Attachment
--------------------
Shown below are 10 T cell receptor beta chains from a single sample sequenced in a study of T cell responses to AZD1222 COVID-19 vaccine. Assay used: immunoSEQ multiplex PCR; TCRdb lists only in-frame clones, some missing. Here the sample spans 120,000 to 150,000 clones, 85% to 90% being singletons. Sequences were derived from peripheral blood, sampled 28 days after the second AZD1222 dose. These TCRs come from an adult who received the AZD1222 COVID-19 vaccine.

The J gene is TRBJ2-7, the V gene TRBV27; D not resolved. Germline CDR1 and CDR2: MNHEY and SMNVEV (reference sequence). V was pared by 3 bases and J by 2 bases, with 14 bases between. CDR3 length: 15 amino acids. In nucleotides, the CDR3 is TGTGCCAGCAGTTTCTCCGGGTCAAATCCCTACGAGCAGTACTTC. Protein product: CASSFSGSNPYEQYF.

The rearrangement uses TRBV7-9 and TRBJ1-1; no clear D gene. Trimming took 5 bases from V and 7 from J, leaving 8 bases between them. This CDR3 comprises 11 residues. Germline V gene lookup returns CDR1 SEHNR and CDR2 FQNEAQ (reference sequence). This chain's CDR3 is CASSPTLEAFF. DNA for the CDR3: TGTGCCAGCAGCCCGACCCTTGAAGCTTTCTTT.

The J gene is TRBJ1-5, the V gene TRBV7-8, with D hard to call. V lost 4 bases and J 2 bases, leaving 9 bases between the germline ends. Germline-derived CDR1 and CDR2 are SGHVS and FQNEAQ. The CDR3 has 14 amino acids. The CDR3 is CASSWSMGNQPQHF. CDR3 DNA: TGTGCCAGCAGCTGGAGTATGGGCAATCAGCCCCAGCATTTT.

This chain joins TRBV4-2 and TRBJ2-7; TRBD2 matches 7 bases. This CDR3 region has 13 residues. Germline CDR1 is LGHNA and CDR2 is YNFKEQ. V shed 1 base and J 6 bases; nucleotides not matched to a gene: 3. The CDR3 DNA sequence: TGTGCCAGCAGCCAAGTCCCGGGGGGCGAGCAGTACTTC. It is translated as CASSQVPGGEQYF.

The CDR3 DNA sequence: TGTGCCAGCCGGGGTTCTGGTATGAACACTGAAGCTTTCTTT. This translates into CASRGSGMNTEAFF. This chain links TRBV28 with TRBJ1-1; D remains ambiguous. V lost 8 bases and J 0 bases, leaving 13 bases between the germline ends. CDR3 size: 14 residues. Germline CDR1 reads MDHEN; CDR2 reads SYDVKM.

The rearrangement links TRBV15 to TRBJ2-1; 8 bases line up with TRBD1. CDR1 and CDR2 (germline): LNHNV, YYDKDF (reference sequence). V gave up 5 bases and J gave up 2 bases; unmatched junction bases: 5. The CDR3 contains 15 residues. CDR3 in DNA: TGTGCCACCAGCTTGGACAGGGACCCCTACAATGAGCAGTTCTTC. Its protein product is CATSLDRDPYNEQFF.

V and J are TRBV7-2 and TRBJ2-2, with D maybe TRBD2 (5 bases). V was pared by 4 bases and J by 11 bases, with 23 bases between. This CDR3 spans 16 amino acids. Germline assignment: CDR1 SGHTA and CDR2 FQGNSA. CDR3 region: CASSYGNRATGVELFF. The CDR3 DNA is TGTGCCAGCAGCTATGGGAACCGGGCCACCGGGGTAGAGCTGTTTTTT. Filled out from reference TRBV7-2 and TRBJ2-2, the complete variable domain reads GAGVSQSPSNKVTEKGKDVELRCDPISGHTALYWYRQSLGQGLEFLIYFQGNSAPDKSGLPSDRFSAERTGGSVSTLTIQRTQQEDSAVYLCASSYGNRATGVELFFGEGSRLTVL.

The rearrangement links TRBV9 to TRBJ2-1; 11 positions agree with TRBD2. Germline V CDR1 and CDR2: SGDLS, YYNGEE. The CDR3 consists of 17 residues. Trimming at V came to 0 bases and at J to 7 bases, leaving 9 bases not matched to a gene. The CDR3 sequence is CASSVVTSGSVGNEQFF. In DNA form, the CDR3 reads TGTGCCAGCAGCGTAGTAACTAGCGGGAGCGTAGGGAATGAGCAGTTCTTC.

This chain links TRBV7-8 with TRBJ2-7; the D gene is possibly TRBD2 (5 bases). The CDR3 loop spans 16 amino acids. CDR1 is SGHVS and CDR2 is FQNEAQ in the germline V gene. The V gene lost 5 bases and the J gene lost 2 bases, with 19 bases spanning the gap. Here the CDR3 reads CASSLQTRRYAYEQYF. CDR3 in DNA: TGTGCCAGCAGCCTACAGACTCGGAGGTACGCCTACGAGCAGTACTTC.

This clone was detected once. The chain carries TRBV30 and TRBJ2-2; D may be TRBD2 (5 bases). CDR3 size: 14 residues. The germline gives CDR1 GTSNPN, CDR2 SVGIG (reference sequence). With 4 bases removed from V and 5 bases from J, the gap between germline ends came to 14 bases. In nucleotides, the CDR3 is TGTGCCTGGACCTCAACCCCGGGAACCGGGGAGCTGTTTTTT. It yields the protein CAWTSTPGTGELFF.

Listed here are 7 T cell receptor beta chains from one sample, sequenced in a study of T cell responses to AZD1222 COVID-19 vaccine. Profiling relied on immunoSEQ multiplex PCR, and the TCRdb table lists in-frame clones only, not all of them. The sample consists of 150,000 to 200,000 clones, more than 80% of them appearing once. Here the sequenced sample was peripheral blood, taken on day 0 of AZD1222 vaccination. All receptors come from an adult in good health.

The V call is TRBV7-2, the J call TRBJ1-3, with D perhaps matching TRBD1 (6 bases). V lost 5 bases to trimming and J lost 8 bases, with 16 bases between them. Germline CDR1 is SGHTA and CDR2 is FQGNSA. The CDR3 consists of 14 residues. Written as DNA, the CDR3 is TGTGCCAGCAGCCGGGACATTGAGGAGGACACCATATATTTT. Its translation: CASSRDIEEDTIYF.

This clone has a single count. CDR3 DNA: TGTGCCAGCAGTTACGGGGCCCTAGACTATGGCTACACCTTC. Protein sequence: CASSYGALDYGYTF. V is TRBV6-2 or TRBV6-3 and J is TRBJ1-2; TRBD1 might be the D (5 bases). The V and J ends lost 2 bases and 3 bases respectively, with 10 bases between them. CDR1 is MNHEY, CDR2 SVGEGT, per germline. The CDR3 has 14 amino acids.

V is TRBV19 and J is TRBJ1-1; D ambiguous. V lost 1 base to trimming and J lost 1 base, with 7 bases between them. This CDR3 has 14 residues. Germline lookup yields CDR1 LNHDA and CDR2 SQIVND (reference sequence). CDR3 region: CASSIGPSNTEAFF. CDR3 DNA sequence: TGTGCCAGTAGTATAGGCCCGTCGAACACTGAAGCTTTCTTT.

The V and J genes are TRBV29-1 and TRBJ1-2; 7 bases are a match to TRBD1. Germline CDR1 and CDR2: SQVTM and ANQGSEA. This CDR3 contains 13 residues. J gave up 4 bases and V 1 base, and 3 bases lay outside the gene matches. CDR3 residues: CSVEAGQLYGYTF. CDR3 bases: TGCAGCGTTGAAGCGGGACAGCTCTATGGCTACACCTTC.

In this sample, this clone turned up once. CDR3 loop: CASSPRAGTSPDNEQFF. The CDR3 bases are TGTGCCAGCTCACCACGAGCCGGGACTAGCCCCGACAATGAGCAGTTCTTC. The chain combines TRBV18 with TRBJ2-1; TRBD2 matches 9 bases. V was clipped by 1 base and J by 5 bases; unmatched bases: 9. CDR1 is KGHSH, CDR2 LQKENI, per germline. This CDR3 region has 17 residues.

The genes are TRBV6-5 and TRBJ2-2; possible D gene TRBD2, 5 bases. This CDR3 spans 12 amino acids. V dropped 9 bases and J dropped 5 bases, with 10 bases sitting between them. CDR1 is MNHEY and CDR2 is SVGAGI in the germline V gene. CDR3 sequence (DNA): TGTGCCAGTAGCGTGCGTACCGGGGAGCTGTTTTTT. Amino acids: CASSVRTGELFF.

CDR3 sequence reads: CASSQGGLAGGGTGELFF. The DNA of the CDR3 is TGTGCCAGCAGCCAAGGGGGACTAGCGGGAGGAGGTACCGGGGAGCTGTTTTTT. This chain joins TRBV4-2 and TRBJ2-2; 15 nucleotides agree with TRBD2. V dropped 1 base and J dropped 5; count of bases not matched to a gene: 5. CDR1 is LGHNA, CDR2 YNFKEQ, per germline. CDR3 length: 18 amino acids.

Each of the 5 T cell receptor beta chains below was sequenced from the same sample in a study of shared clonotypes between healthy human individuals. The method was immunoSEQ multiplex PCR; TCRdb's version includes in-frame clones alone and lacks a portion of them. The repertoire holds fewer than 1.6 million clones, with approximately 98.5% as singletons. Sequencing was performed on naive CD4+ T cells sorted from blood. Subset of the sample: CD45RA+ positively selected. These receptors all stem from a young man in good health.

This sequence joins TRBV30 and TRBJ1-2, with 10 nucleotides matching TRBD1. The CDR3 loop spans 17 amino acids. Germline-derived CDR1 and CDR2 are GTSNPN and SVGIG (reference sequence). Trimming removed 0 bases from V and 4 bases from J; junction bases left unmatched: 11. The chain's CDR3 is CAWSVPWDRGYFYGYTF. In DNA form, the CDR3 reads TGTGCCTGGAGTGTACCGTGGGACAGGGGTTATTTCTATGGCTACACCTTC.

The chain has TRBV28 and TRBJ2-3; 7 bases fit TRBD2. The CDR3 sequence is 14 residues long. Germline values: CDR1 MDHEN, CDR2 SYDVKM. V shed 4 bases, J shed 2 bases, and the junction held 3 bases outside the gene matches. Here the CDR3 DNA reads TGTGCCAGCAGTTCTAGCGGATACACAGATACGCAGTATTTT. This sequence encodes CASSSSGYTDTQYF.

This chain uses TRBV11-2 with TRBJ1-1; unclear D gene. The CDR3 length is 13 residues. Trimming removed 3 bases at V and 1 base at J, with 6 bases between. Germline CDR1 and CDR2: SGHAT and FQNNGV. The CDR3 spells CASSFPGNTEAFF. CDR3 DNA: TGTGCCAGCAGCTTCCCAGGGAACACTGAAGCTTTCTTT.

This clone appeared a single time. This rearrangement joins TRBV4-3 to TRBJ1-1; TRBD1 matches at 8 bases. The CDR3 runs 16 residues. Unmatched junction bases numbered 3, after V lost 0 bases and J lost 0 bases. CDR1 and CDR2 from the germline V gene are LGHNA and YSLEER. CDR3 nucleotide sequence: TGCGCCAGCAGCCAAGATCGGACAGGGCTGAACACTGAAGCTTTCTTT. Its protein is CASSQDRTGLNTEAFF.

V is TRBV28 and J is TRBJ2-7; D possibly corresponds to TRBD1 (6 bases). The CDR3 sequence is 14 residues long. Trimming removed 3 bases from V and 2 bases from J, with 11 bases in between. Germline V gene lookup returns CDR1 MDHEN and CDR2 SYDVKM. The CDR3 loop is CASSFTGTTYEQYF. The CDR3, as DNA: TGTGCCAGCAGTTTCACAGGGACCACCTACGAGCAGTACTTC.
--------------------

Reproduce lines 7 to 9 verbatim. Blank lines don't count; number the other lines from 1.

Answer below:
The rearrangement links TRBV15 to TRBJ2-1; 8 bases line up with TRBD1. CDR1 and CDR2 (germline): LNHNV, YYDKDF (reference sequence). V gave up 5 bases and J gave up 2 bases; unmatched junction bases: 5. The CDR3 contains 15 residues. CDR3 in DNA: TGTGCCACCAGCTTGGACAGGGACCCCTACAATGAGCAGTTCTTC. Its protein product is CATSLDRDPYNEQFF.

V and J are TRBV7-2 and TRBJ2-2, with D maybe TRBD2 (5 bases). V was pared by 4 bases and J by 11 bases, with 23 bases between. This CDR3 spans 16 amino acids. Germline assignment: CDR1 SGHTA and CDR2 FQGNSA. CDR3 region: CASSYGNRATGVELFF. The CDR3 DNA is TGTGCCAGCAGCTATGGGAACCGGGCCACCGGGGTAGAGCTGTTTTTT. Filled out from reference TRBV7-2 and TRBJ2-2, the complete variable domain reads GAGVSQSPSNKVTEKGKDVELRCDPISGHTALYWYRQSLGQGLEFLIYFQGNSAPDKSGLPSDRFSAERTGGSVSTLTIQRTQQEDSAVYLCASSYGNRATGVELFFGEGSRLTVL.

The rearrangement links TRBV9 to TRBJ2-1; 11 positions agree with TRBD2. Germline V CDR1 and CDR2: SGDLS, YYNGEE. The CDR3 consists of 17 residues. Trimming at V came to 0 bases and at J to 7 bases, leaving 9 bases not matched to a gene. The CDR3 sequence is CASSVVTSGSVGNEQFF. In DNA form, the CDR3 reads TGTGCCAGCAGCGTAGTAACTAGCGGGAGCGTAGGGAATGAGCAGTTCTTC.